How to format your references using the Future Cities and Environment citation style

This is a short guide how to format citations and the bibliography in a manuscript for Future Cities and Environment. For a complete guide how to prepare your manuscript refer to the journal's instructions to authors.

Using reference management software

Typically you don't format your citations and bibliography by hand. The easiest way is to use a reference manager:

PaperpileThe citation style is built in and you can choose it in Settings > Citation Style or Paperpile > Citation Style in Google Docs.
EndNoteFind the style here: output styles overview
Mendeley, Zotero, Papers, and othersThe style is either built in or you can download a CSL file that is supported by most references management programs.
BibTeXBibTeX syles are usually part of a LaTeX template. Check the instructions to authors if the publisher offers a LaTeX template for this journal.

Journal articles

Those examples are references to articles in scholarly journals and how they are supposed to appear in your bibliography.

Not all journals organize their published articles in volumes and issues, so these fields are optional. Some electronic journals do not provide a page range, but instead list an article identifier. In a case like this it's safe to use the article identifier instead of the page range.

A journal article with 1 author
Thomas DJ (2004) Evidence for deep-water production in the North Pacific Ocean during the early Cenozoic warm interval. Nature 430:65–68
A journal article with 2 authors
Borgani S, Guzzo L (2001) X-ray clusters of galaxies as tracers of structure in the Universe. Nature 409:39–45
A journal article with 3 authors
Rainville S, Thompson JK, Pritchard DE (2004) An ion balance for ultra-high-precision atomic mass measurements. Science 303:334–338
A journal article with 5 or more authors
Ihmels J, Bergmann S, Gerami-Nejad M, et al (2005) Rewiring of the yeast transcriptional network through the evolution of motif usage. Science 309:938–940

Books and book chapters

Here are examples of references for authored and edited books as well as book chapters.

An authored book
Di Stefano M (2005) Distributed Data Management for Grid Computing. John Wiley & Sons, Inc., Hoboken, NJ
An edited book
Wang S (2013) Functionalized Conjugated Polyelectrolytes: Design and Biomedical Applications. Springer, Berlin, Heidelberg
A chapter in an edited book
Avby G (2016) Organizing for Deliberate Practice Through Workplace Reflection. In: Billett S, Dymock D, Choy S (eds) Supporting Learning Across Working Life: Models, Processes and Practices. Springer International Publishing, Cham, pp 75–90

Web sites

Sometimes references to web sites should appear directly in the text rather than in the bibliography. Refer to the Instructions to authors for Future Cities and Environment.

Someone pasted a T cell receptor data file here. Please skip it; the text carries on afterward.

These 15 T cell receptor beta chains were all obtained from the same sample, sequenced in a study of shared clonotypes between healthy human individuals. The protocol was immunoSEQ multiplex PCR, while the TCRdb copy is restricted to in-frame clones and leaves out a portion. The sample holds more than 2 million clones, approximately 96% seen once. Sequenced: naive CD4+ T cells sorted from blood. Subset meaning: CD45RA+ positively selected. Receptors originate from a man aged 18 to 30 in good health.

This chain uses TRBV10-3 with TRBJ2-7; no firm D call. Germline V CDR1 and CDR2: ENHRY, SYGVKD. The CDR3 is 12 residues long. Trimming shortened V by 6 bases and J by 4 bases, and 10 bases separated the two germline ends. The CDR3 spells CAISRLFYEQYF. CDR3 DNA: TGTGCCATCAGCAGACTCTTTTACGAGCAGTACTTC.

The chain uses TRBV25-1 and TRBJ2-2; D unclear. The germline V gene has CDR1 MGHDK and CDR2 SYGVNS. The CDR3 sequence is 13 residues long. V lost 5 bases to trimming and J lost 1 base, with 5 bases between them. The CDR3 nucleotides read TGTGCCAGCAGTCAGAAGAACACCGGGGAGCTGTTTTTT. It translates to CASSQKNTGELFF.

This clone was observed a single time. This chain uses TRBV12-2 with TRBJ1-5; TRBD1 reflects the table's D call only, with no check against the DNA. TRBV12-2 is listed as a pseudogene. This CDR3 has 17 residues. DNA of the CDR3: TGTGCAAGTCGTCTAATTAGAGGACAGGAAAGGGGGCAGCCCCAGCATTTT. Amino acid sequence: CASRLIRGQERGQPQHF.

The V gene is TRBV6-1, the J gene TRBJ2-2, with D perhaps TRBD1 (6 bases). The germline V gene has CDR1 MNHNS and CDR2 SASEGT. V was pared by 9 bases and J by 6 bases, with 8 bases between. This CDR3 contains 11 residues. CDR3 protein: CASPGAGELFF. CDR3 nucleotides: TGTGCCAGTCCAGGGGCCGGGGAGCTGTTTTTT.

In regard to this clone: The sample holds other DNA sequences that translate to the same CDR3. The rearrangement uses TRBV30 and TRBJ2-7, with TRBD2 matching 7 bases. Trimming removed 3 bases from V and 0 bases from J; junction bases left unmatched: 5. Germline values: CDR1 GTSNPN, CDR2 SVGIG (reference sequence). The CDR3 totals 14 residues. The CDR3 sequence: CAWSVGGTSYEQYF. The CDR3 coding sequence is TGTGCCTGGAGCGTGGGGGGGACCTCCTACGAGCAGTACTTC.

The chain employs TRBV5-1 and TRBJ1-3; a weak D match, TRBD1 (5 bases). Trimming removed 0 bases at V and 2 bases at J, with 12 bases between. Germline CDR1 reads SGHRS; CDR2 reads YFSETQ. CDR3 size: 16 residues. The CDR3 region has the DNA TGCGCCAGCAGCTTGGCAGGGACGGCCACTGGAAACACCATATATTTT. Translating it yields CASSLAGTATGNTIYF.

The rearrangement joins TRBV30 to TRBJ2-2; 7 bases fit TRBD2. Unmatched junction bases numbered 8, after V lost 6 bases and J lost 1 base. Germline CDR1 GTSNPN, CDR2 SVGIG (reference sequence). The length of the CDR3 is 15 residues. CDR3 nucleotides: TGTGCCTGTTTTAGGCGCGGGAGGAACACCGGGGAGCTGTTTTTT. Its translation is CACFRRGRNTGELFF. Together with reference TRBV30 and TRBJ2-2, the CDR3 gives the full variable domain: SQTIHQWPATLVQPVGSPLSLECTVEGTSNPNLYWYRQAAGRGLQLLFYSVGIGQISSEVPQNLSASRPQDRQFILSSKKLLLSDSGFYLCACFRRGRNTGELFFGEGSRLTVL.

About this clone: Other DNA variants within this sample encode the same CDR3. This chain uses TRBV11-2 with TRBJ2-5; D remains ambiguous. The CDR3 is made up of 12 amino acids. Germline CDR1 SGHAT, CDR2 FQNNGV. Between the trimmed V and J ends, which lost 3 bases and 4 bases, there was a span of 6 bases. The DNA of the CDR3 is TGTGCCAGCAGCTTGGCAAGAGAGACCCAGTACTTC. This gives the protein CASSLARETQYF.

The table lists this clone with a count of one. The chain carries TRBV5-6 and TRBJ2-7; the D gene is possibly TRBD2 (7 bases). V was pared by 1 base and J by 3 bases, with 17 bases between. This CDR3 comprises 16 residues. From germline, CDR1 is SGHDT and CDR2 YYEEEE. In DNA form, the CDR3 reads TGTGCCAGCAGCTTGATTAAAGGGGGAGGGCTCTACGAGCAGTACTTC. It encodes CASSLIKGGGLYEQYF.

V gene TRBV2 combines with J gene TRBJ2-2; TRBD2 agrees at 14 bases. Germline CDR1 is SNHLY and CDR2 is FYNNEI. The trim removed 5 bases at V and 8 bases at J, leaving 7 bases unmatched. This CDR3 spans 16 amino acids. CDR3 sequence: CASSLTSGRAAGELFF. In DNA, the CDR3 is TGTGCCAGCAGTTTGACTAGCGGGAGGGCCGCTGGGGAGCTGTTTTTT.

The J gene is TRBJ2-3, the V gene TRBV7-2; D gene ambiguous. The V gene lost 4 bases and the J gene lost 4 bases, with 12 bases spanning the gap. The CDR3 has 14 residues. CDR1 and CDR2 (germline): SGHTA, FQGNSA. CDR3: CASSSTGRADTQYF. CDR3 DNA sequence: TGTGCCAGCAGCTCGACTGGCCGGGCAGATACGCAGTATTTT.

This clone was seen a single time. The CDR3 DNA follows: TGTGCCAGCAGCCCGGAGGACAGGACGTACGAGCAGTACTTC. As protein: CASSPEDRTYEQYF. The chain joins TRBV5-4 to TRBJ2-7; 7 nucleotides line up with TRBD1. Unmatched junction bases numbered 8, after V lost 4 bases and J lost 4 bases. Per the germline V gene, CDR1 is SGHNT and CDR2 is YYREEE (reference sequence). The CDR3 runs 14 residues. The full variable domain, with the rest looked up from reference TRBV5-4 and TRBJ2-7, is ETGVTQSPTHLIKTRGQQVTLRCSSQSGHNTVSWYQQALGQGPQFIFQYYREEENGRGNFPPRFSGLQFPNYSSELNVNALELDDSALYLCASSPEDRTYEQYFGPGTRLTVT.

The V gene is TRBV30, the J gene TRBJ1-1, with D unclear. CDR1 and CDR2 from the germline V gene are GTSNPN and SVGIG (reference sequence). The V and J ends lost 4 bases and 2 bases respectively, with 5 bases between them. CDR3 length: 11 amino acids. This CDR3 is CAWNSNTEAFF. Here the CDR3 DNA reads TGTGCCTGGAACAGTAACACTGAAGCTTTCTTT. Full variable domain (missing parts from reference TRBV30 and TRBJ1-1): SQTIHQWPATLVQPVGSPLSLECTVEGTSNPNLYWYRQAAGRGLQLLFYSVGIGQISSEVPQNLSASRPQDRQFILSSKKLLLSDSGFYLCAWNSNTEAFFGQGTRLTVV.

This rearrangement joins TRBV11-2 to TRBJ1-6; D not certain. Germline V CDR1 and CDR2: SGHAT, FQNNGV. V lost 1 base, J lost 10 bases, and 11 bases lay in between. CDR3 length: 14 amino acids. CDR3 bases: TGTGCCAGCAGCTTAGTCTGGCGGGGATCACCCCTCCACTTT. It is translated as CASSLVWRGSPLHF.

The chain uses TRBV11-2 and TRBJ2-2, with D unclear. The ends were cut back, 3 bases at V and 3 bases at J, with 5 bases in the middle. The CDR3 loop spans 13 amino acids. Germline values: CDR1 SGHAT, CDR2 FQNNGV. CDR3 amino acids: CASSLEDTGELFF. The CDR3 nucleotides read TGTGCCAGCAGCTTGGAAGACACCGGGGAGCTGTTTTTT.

Blog post
Hamilton K (2017) Does Your Smartphone Make You Less Likely To Trust Others? In: IFLScience. Accessed 30 Oct 2018


This example shows the general structure used for government reports, technical reports, and scientific reports. If you can't locate the report number then it might be better to cite the report as a book. For reports it is usually not individual people that are credited as authors, but a governmental department or agency like "U. S. Food and Drug Administration" or "National Cancer Institute".

Government report
Government Accountability Office (2011) Next Generation Air Transportation System: FAA Has Made Some Progress in Implementation, but Delays Threaten to Impact Costs and Benefits. U.S. Government Printing Office, Washington, DC

Theses and dissertations

Theses including Ph.D. dissertations, Master's theses or Bachelor theses follow the basic format outlined below.

Doctoral dissertation
Ramotar-John BP (2014) Supplementing soybean meal with Camelina (Camelina sativa) in tilapia diets and optimizing commercial tilapia diets for use in intensive systems in the Western region of the United States. Doctoral dissertation, University of Arizona

News paper articles

Unlike scholarly journals, news papers do not usually have a volume and issue number. Instead, the full date and page number is required for a correct reference.

New York Times article
Pilon M (2014) Can’t Play by the Rules? It’s Fine by Mr. Monopoly. New York Times B3

In-text citations

References should be cited in the text by sequential numbers in square brackets:

This sentence cites one reference [1].
This sentence cites two references [1, 2].
This sentence cites four references [1–4].

About the journal

Full journal titleFuture Cities and Environment
AbbreviationFutur. Cities Environ.
ISSN (online)2363-9075

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